In the United Kingdom, the Equality and Human Rights Commission (EHRC) has taken steps aimed specifically at preventing harassment outside of the physical workplace by documenting that discussions held in public and on social media can be classified as workplace harassment.

We see similar actions in Saudi Arabia, where they are cracking down on harassment to increase female participation in the workplace. They introduced anti-harassment regulations that went into effect in October 2019.

No matter where your employees work, the need to create a safe, harassment-free environment are growing.


There are five important steps you can take to mitigate your risk.

1. Help employees adapt to remote work environments.

  • Encourage employees to survey their surroundings for items that would be inappropriate to display at work, even when working from private spaces.
  • Remind employees that they are still at work and are discouraged from letting their guard down, particularly when having conversations in informational channels such as social andn chat forums.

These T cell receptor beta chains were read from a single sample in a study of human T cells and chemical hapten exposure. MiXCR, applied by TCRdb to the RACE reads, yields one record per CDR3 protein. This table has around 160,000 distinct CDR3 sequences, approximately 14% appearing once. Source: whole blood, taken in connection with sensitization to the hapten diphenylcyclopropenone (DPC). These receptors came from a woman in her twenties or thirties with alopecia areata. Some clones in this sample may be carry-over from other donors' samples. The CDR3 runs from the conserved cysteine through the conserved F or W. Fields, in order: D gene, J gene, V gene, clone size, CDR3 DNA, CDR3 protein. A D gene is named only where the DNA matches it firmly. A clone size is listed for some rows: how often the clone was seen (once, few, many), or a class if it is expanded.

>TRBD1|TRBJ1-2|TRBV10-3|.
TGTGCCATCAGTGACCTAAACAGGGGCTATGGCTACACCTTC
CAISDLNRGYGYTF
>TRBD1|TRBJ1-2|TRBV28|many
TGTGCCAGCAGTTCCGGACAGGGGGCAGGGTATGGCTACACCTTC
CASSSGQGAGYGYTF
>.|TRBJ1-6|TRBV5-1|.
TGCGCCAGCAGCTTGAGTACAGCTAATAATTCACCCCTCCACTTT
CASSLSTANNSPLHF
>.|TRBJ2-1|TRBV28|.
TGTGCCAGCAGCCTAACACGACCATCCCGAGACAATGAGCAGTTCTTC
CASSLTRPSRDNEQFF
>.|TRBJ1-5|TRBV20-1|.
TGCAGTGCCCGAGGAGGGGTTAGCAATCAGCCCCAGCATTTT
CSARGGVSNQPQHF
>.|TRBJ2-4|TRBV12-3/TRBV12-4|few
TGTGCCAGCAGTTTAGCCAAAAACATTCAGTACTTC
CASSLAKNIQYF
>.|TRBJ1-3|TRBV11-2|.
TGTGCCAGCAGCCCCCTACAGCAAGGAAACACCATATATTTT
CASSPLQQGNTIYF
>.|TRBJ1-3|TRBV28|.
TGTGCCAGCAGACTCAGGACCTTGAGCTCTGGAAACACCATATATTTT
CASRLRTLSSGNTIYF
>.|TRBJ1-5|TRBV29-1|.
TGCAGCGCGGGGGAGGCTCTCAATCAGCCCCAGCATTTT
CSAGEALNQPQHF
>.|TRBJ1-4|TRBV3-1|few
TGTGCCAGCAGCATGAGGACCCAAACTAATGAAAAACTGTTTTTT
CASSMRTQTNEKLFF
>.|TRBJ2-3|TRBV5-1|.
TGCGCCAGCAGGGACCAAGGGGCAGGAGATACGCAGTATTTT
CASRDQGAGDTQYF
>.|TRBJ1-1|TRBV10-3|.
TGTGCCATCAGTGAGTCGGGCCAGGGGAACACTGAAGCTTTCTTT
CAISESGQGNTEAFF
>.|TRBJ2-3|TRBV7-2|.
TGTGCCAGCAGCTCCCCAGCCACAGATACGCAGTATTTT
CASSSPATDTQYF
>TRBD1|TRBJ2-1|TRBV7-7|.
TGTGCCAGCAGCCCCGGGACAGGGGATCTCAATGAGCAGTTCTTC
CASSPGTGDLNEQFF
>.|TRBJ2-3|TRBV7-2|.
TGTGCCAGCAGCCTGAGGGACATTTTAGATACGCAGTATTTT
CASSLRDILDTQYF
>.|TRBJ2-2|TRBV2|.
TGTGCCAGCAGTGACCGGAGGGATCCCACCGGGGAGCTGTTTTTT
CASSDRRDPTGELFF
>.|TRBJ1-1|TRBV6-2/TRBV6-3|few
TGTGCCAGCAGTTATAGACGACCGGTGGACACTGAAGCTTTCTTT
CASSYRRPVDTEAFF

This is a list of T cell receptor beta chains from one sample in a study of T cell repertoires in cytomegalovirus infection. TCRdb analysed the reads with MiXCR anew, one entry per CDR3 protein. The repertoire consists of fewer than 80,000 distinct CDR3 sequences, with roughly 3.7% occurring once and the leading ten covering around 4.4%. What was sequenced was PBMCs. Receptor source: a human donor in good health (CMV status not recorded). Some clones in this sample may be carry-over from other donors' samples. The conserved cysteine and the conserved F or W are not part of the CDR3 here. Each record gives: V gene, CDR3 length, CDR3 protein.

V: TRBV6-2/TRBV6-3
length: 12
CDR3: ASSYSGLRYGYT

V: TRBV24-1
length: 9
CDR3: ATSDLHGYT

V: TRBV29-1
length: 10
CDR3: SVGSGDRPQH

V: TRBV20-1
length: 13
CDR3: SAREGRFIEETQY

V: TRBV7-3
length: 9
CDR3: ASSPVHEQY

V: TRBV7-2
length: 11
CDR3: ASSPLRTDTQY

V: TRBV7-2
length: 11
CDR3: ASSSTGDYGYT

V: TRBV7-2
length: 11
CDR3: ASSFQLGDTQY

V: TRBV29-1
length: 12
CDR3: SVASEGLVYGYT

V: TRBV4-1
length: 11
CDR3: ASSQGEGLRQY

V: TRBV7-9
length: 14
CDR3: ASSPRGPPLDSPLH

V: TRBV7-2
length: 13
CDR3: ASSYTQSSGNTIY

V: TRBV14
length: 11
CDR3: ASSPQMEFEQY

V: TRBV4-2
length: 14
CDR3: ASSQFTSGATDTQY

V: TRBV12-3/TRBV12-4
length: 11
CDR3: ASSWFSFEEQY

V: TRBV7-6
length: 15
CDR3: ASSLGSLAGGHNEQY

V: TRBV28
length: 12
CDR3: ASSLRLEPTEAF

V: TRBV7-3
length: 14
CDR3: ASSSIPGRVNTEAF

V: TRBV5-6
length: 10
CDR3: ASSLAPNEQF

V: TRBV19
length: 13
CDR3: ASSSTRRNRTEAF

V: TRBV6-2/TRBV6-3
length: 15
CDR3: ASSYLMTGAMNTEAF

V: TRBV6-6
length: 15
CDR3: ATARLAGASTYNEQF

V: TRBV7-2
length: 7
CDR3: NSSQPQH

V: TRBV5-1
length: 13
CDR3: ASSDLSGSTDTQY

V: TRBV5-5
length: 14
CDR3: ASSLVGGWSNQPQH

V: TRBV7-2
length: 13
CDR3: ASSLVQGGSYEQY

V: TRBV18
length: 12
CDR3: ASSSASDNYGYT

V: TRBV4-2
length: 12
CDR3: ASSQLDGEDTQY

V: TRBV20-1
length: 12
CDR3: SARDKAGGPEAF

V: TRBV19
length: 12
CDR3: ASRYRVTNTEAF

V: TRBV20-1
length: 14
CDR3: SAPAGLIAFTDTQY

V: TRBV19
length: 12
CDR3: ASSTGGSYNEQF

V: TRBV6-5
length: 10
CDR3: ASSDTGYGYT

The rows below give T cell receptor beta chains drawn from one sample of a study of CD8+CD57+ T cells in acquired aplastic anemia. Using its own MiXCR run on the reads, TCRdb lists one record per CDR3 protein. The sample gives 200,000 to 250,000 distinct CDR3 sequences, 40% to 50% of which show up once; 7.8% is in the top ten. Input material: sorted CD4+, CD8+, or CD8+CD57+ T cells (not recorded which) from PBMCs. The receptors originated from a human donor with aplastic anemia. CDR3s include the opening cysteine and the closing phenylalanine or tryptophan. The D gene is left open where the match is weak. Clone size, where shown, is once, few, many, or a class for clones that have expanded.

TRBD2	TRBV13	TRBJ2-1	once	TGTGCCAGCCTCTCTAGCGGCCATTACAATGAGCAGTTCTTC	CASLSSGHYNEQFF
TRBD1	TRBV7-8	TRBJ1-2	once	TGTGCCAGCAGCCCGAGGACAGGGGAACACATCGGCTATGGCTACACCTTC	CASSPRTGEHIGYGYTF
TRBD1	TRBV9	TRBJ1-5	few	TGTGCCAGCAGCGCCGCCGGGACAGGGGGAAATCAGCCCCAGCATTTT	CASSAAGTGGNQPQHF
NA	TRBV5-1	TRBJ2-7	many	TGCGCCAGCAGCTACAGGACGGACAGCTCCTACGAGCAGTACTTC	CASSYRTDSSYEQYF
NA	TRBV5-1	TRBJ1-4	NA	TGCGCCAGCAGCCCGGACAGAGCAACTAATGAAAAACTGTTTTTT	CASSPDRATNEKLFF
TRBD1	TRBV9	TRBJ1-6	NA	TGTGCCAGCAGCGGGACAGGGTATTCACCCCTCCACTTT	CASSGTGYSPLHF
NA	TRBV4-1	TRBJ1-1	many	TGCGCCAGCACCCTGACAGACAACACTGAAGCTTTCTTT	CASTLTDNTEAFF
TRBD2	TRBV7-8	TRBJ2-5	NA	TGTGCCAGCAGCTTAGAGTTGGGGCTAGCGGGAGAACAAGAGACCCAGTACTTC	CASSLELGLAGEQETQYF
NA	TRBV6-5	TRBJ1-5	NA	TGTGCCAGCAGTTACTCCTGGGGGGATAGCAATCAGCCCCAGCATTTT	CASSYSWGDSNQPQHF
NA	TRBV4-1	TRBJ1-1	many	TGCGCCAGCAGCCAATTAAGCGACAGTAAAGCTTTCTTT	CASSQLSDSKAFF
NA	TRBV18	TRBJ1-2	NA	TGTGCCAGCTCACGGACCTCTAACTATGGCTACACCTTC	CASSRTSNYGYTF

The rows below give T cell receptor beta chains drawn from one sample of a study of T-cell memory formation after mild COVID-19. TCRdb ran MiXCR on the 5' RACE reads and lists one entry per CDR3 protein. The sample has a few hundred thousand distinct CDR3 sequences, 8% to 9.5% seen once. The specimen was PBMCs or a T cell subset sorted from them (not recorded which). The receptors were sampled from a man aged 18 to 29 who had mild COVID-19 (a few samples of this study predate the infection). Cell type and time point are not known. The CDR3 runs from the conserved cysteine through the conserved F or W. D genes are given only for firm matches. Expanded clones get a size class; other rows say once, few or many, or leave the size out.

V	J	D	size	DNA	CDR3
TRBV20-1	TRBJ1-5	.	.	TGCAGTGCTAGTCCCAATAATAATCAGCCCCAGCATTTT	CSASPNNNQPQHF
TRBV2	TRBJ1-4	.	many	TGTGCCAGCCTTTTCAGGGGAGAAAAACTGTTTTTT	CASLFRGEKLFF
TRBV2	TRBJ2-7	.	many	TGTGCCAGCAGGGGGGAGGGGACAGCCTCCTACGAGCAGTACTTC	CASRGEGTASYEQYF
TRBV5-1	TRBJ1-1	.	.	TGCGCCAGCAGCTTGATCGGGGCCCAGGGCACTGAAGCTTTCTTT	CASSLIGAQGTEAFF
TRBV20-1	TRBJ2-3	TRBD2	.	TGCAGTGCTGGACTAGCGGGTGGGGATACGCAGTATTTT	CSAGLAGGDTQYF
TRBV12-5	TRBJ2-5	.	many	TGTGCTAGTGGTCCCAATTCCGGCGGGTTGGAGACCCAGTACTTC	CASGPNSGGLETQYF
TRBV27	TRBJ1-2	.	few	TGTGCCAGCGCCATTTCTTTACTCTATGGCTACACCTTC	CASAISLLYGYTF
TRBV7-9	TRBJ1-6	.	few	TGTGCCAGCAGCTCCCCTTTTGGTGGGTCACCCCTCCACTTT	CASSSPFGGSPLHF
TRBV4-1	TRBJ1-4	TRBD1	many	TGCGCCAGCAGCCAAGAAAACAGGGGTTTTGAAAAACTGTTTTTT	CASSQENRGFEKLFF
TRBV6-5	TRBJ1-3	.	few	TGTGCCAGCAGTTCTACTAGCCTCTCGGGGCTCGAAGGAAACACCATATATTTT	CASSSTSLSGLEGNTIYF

• Limit the use of unsecured communication channels when communicating with peers to discourage security breaches that can lead to information leakage and unwelcome intrusions known as “Zoom bombing.”

2. Clarify remote work policies. It’s important to remember that during an outbreak such as COVID-19, all employees are operating under increased stress. This can affect their mental health and lead to increased harassment. Make it clear to your employees that harassment is illegal even under strained work conditions. Carefully review your harassment policies and update language related to remote work to ensure expectations are well documented, even for those who might be working from home for the first time.

3. Reinforce your anonymous reporting hotlines. A report from SHRM noted that 57% of misconduct reports were anonymous. Unfortunately, most of those reports lack detail. Ensure your remote employees know who to turn to for help when their normal check-ins with management might be infrequent or through new channels.

4. Evaluate your compliance training program and audit classes for coverage of remote work environments.

5. Update employee pledges for those new to remote work to ensure they understand new risks and compliance practices.